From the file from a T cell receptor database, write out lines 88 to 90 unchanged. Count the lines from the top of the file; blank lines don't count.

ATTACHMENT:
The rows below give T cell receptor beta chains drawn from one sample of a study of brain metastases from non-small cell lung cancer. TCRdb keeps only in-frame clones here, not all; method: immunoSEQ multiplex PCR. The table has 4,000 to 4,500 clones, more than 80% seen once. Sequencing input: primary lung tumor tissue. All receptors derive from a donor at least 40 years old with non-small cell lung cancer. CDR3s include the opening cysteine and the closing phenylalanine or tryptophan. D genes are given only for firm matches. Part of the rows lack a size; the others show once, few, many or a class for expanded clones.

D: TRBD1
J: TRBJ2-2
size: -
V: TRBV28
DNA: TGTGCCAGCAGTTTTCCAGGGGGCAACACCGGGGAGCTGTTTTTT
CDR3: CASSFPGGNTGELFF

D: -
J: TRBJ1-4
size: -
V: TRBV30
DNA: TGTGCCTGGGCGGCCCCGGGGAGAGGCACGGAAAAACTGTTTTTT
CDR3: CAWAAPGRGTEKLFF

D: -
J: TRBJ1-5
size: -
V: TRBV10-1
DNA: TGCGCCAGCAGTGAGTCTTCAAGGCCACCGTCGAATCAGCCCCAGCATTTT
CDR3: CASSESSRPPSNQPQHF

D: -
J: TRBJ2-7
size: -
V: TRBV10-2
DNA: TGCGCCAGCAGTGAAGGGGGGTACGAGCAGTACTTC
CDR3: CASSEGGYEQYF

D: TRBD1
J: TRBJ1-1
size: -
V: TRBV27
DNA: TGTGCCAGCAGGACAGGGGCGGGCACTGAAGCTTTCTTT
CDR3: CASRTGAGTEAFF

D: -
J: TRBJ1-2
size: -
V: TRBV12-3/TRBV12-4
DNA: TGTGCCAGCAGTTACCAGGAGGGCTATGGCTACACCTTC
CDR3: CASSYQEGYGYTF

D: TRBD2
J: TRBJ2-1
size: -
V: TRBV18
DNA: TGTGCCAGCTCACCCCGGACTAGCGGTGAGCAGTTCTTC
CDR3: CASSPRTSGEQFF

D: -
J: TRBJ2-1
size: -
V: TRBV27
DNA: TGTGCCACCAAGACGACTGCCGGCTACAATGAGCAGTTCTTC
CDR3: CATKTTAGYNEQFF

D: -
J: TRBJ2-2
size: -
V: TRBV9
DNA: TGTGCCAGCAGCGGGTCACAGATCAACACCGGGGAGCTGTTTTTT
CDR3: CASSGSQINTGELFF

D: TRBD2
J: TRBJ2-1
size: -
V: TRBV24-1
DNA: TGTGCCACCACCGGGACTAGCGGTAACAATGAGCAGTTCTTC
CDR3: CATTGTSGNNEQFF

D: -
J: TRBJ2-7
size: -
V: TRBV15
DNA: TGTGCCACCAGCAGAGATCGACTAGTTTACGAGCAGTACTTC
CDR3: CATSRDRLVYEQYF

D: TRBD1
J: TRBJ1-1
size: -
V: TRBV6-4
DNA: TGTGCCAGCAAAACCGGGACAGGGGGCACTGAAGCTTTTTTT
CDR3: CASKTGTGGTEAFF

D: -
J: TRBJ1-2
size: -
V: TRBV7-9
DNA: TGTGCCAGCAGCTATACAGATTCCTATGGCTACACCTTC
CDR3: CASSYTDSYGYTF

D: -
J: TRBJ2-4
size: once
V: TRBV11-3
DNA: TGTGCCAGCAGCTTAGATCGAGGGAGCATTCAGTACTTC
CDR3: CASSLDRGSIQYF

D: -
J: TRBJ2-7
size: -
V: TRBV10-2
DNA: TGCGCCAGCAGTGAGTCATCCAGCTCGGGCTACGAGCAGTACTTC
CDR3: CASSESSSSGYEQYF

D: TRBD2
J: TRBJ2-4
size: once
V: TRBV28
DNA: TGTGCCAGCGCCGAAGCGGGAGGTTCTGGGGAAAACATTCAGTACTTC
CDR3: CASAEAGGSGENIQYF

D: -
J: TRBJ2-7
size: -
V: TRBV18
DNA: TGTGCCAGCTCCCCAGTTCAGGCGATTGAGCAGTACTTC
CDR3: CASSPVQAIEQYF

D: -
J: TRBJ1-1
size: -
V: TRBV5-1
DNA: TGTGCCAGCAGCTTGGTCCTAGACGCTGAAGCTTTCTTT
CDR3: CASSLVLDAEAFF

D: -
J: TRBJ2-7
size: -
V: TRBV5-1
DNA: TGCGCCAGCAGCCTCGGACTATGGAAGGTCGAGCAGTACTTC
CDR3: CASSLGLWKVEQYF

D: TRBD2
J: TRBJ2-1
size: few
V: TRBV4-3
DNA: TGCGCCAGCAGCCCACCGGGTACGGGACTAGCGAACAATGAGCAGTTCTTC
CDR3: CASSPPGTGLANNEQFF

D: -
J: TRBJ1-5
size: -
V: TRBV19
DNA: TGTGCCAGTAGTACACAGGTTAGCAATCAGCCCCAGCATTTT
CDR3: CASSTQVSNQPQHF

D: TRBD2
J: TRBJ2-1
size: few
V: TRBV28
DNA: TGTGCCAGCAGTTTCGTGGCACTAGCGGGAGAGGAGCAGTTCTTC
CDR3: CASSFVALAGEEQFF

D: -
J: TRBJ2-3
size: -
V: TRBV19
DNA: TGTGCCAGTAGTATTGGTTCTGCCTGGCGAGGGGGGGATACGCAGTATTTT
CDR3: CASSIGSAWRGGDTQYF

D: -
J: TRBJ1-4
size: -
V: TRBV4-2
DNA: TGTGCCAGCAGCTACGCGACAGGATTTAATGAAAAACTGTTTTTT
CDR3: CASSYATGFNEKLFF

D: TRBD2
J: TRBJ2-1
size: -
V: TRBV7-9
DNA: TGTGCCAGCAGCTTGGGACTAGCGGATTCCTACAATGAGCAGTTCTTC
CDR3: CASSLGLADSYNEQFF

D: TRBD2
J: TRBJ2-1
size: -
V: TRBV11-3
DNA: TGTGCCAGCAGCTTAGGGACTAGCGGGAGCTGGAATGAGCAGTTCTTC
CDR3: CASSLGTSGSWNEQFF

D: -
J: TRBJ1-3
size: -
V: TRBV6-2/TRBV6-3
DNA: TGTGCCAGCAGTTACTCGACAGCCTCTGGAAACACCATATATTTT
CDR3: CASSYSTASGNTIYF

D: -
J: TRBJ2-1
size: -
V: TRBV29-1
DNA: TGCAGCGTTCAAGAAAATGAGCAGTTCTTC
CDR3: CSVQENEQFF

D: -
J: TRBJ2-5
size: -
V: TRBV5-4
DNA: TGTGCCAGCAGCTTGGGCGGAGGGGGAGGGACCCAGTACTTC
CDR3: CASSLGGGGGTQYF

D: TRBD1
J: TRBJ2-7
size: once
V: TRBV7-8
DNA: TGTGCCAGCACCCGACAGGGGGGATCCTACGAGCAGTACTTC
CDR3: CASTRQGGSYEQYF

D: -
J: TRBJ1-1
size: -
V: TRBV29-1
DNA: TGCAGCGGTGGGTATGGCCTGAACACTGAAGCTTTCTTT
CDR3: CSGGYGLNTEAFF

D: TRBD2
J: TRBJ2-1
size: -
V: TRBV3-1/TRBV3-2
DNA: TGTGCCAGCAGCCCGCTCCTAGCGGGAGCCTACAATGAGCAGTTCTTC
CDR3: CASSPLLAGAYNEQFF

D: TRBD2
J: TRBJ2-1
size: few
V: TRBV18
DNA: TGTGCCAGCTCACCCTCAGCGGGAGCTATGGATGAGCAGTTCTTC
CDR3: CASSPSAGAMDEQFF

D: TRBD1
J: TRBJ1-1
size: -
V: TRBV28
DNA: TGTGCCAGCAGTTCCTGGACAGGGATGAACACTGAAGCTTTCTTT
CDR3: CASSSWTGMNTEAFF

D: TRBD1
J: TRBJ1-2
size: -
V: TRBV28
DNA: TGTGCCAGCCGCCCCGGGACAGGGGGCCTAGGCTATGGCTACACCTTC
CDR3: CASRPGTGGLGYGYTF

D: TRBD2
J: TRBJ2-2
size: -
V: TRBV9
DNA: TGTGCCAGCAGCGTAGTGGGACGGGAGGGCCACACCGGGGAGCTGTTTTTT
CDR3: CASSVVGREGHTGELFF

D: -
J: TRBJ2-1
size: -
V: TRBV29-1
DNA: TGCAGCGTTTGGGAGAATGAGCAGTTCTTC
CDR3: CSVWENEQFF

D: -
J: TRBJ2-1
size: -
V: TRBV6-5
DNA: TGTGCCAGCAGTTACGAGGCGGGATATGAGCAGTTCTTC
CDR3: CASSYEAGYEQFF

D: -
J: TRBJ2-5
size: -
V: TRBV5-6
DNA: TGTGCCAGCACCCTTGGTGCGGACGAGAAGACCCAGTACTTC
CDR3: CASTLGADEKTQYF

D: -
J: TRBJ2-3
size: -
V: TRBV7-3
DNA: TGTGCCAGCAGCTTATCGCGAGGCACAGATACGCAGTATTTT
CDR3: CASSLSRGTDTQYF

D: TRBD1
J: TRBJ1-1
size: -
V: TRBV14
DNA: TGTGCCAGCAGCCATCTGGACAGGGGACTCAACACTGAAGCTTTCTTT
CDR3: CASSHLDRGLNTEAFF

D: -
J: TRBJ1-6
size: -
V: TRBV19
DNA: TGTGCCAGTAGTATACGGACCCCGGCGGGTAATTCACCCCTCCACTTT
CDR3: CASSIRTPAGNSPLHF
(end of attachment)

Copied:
size: -
V: TRBV10-2
DNA: TGCGCCAGCAGTGAGTCATCCAGCTCGGGCTACGAGCAGTACTTC